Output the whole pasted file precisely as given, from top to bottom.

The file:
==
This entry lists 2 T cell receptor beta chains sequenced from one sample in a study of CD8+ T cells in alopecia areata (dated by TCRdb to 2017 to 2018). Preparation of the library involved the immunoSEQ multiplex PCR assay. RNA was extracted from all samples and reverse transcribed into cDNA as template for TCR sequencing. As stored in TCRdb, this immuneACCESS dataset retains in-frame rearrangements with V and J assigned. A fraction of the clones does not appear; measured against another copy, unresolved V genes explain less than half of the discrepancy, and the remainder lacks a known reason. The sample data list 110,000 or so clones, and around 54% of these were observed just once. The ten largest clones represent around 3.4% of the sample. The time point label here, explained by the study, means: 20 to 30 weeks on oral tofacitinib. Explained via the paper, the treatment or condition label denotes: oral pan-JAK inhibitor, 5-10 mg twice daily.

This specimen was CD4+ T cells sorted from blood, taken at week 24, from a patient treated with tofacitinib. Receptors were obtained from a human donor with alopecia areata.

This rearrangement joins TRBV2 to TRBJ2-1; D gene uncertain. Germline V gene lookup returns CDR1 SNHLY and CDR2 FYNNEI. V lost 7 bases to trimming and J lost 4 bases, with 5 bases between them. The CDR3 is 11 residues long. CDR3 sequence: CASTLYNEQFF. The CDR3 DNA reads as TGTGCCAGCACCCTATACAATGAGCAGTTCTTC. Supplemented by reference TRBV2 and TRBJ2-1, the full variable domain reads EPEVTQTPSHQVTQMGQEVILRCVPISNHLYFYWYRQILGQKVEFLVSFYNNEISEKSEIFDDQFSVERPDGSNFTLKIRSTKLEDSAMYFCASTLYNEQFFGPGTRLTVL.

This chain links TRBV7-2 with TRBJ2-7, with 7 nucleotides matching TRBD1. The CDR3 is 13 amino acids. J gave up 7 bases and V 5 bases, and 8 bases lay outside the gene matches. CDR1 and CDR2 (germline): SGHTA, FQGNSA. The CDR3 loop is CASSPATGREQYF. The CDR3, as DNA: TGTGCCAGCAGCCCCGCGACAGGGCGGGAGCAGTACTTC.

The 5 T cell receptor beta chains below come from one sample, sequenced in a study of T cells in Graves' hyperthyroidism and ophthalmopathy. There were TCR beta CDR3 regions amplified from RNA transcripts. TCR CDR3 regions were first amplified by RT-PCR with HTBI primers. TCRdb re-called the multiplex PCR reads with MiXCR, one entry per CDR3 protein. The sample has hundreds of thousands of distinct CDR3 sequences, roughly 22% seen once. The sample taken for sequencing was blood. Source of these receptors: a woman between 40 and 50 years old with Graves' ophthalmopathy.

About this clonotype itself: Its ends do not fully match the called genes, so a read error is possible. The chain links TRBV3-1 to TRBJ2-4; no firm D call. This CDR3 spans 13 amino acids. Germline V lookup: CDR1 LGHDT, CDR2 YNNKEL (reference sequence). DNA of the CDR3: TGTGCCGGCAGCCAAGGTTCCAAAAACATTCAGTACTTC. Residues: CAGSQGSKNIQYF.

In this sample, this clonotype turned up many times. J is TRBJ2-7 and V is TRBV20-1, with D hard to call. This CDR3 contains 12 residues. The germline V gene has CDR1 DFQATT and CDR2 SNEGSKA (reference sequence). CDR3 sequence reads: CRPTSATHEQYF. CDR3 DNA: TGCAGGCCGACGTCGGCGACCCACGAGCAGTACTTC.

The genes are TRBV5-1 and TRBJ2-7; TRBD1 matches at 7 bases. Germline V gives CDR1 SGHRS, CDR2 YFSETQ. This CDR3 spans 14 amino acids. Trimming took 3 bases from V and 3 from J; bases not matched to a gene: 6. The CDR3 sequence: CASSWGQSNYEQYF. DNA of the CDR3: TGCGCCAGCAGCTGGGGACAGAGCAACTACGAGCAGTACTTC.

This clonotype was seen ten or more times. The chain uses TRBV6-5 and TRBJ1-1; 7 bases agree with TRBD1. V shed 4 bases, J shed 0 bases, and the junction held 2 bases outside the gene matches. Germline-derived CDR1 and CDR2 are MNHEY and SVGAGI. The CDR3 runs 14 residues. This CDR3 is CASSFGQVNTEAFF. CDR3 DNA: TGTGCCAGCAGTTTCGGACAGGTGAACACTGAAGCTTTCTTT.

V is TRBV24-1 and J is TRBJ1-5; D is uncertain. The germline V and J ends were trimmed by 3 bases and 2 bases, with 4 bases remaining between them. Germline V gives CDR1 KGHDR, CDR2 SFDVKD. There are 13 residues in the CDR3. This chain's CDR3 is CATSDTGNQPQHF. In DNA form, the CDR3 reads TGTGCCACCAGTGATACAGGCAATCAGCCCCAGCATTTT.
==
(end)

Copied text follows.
This entry lists 2 T cell receptor beta chains sequenced from one sample in a study of CD8+ T cells in alopecia areata (dated by TCRdb to 2017 to 2018). Preparation of the library involved the immunoSEQ multiplex PCR assay. RNA was extracted from all samples and reverse transcribed into cDNA as template for TCR sequencing. As stored in TCRdb, this immuneACCESS dataset retains in-frame rearrangements with V and J assigned. A fraction of the clones does not appear; measured against another copy, unresolved V genes explain less than half of the discrepancy, and the remainder lacks a known reason. The sample data list 110,000 or so clones, and around 54% of these were observed just once. The ten largest clones represent around 3.4% of the sample. The time point label here, explained by the study, means: 20 to 30 weeks on oral tofacitinib. Explained via the paper, the treatment or condition label denotes: oral pan-JAK inhibitor, 5-10 mg twice daily.

This specimen was CD4+ T cells sorted from blood, taken at week 24, from a patient treated with tofacitinib. Receptors were obtained from a human donor with alopecia areata.

This rearrangement joins TRBV2 to TRBJ2-1; D gene uncertain. Germline V gene lookup returns CDR1 SNHLY and CDR2 FYNNEI. V lost 7 bases to trimming and J lost 4 bases, with 5 bases between them. The CDR3 is 11 residues long. CDR3 sequence: CASTLYNEQFF. The CDR3 DNA reads as TGTGCCAGCACCCTATACAATGAGCAGTTCTTC. Supplemented by reference TRBV2 and TRBJ2-1, the full variable domain reads EPEVTQTPSHQVTQMGQEVILRCVPISNHLYFYWYRQILGQKVEFLVSFYNNEISEKSEIFDDQFSVERPDGSNFTLKIRSTKLEDSAMYFCASTLYNEQFFGPGTRLTVL.

This chain links TRBV7-2 with TRBJ2-7, with 7 nucleotides matching TRBD1. The CDR3 is 13 amino acids. J gave up 7 bases and V 5 bases, and 8 bases lay outside the gene matches. CDR1 and CDR2 (germline): SGHTA, FQGNSA. The CDR3 loop is CASSPATGREQYF. The CDR3, as DNA: TGTGCCAGCAGCCCCGCGACAGGGCGGGAGCAGTACTTC.

The 5 T cell receptor beta chains below come from one sample, sequenced in a study of T cells in Graves' hyperthyroidism and ophthalmopathy. There were TCR beta CDR3 regions amplified from RNA transcripts. TCR CDR3 regions were first amplified by RT-PCR with HTBI primers. TCRdb re-called the multiplex PCR reads with MiXCR, one entry per CDR3 protein. The sample has hundreds of thousands of distinct CDR3 sequences, roughly 22% seen once. The sample taken for sequencing was blood. Source of these receptors: a woman between 40 and 50 years old with Graves' ophthalmopathy.

About this clonotype itself: Its ends do not fully match the called genes, so a read error is possible. The chain links TRBV3-1 to TRBJ2-4; no firm D call. This CDR3 spans 13 amino acids. Germline V lookup: CDR1 LGHDT, CDR2 YNNKEL (reference sequence). DNA of the CDR3: TGTGCCGGCAGCCAAGGTTCCAAAAACATTCAGTACTTC. Residues: CAGSQGSKNIQYF.

In this sample, this clonotype turned up many times. J is TRBJ2-7 and V is TRBV20-1, with D hard to call. This CDR3 contains 12 residues. The germline V gene has CDR1 DFQATT and CDR2 SNEGSKA (reference sequence). CDR3 sequence reads: CRPTSATHEQYF. CDR3 DNA: TGCAGGCCGACGTCGGCGACCCACGAGCAGTACTTC.

The genes are TRBV5-1 and TRBJ2-7; TRBD1 matches at 7 bases. Germline V gives CDR1 SGHRS, CDR2 YFSETQ. This CDR3 spans 14 amino acids. Trimming took 3 bases from V and 3 from J; bases not matched to a gene: 6. The CDR3 sequence: CASSWGQSNYEQYF. DNA of the CDR3: TGCGCCAGCAGCTGGGGACAGAGCAACTACGAGCAGTACTTC.

This clonotype was seen ten or more times. The chain uses TRBV6-5 and TRBJ1-1; 7 bases agree with TRBD1. V shed 4 bases, J shed 0 bases, and the junction held 2 bases outside the gene matches. Germline-derived CDR1 and CDR2 are MNHEY and SVGAGI. The CDR3 runs 14 residues. This CDR3 is CASSFGQVNTEAFF. CDR3 DNA: TGTGCCAGCAGTTTCGGACAGGTGAACACTGAAGCTTTCTTT.

V is TRBV24-1 and J is TRBJ1-5; D is uncertain. The germline V and J ends were trimmed by 3 bases and 2 bases, with 4 bases remaining between them. Germline V gives CDR1 KGHDR, CDR2 SFDVKD. There are 13 residues in the CDR3. This chain's CDR3 is CATSDTGNQPQHF. In DNA form, the CDR3 reads TGTGCCACCAGTGATACAGGCAATCAGCCCCAGCATTTT.